This article was produced and financed by Oslo Metropolitan University

Cancer in the testicles is the most common form of cancer in men between 15 and 40 years of age. (Ill.: Colourbox)

Testicular cancer not affected by the mother’s sex hormones

Testicular cancer probably originates from hormonal disturbances at the embryonic stage, but is independent of the mother’s genes.

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Oslo Metropolitan University

Oslo Metropolitan University is a state university in Oslo and Akershus in Norway.

“We did not find any coherence between the son’s testicular cancer and the genetic variants of the mother,” says Biomedical Laboratory Technologist and Researcher Wenche Kristiansen at Oslo and Akershus University College of Applied Sciences (HiOA).

The results indicate that the most important hormonal changes in the development of testicular cancer during the pregnancy originate in the embryo itself.

Kristiansen has a doctoral degree in alterations in sex hormones of former patients diagnosed with testicular cancer.

Unique study

Kristiansen has studied the genetic differences of both Norwegian and Swedish patients and their parents. 

Wenche Kristiansen recently presented her doctoral thesis and has been a PhD Candidate at the Faculty of Health Sciences at HiOA. (Photo: Sonja Balci)

The study is done together with a research group at HiOA, the Cancer Registry of Norway and the medical university Karolinska Institutet in Stockholm, and the results are included in Kristiansen’s study.

“We were especially interested to find out whether genetic variants regulating the exposure of sex hormones influence the risk of testicular cancer,” she explains.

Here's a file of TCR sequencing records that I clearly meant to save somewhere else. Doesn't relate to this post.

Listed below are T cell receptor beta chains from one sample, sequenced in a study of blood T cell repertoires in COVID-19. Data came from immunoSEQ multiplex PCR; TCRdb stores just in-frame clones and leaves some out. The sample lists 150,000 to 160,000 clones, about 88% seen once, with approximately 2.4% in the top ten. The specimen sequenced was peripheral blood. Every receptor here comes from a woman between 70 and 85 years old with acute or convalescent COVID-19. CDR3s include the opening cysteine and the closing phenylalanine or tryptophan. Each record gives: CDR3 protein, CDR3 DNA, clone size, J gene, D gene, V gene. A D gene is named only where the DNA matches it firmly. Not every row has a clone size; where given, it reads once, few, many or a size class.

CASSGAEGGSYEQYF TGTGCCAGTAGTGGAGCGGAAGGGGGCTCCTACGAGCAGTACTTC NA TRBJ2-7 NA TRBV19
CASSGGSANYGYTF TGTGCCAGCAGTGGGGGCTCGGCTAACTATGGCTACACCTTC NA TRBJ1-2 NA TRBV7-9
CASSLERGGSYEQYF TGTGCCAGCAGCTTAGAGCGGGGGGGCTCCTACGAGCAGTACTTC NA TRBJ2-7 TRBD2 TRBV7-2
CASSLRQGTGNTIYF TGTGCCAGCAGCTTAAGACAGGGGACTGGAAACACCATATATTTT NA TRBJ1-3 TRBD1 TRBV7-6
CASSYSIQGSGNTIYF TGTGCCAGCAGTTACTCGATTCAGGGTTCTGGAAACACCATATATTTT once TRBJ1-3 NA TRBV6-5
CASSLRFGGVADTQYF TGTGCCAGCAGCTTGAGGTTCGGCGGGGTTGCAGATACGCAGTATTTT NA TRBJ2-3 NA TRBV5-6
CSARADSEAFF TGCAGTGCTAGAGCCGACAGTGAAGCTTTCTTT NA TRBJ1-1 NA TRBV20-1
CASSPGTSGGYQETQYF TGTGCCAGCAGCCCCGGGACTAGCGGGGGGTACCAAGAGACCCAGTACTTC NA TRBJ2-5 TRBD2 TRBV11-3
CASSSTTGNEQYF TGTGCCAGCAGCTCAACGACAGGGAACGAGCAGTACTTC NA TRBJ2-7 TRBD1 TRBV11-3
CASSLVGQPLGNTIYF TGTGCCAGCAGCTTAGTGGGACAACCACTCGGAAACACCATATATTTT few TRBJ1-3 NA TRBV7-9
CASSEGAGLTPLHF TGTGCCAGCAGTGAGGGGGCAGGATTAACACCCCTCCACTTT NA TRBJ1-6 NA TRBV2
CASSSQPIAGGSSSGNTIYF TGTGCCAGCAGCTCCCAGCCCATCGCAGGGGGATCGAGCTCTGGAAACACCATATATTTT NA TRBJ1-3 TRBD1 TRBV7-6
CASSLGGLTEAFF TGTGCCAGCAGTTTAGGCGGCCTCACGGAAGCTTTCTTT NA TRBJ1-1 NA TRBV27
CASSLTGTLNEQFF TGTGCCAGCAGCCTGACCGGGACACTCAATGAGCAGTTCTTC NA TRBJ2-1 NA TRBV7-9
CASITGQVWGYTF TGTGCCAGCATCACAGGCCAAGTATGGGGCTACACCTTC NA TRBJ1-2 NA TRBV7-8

The conclusion is that some genetic variants constitute different risks of developing testicular cancer.

“It has long been recognised that disturbances in the balance of sex hormones during the pregnancy increase a child’s risk for testicular cancer,” explains Kristiansen.

Salvia samples from 2000 men

From 2008 to 2009 the research group collected salvia samples from 2000 Norwegian and Swedish men who had survived testicular cancer and were in the age 18-45 when they were diagnosed.

Samples were also collected from their parents.

The samples were used for genetic analyses.  The researchers also reviewed the analysis of a similar study comprising 4000 Swedes.

They could not detect any difference between the Norwegian and the Swedish population.

This implies that there are other genes than the sex hormone genes that are important for the difference in the risk for testicular cancer between the two countries, in combination with environmental factors.

“We assume that some people have genetic variants that handle environmental factors better than others,” says Kristiansen.

Overweight, hormonal disturbances, smoking, contraceptive pills and pollution are possible environmental factors that may be involved.

Number of men with testicular cancer increases

The reason for the dramatic increase in testicular cancer worldwide remains unknown, but there is a con understanding that both genetic and environmental factors are important.

In 2009, 320 incidents of testicular cancer were registered in Norway, which is one of the highest numbers of testicular cancer in the world.

Sweden has fewer occurrences than Norway, but the number of cases has been increasing during the last decades.

"We do not know the reason for the great differences in the Nordic countries," says Kristiansen. "The occurrence is approximately the same in Denmark, but twice as many as in Sweden and four times as many as in Finland."

Testicular cancer is the most common form of cancer in men between 15 and 40 years of age.

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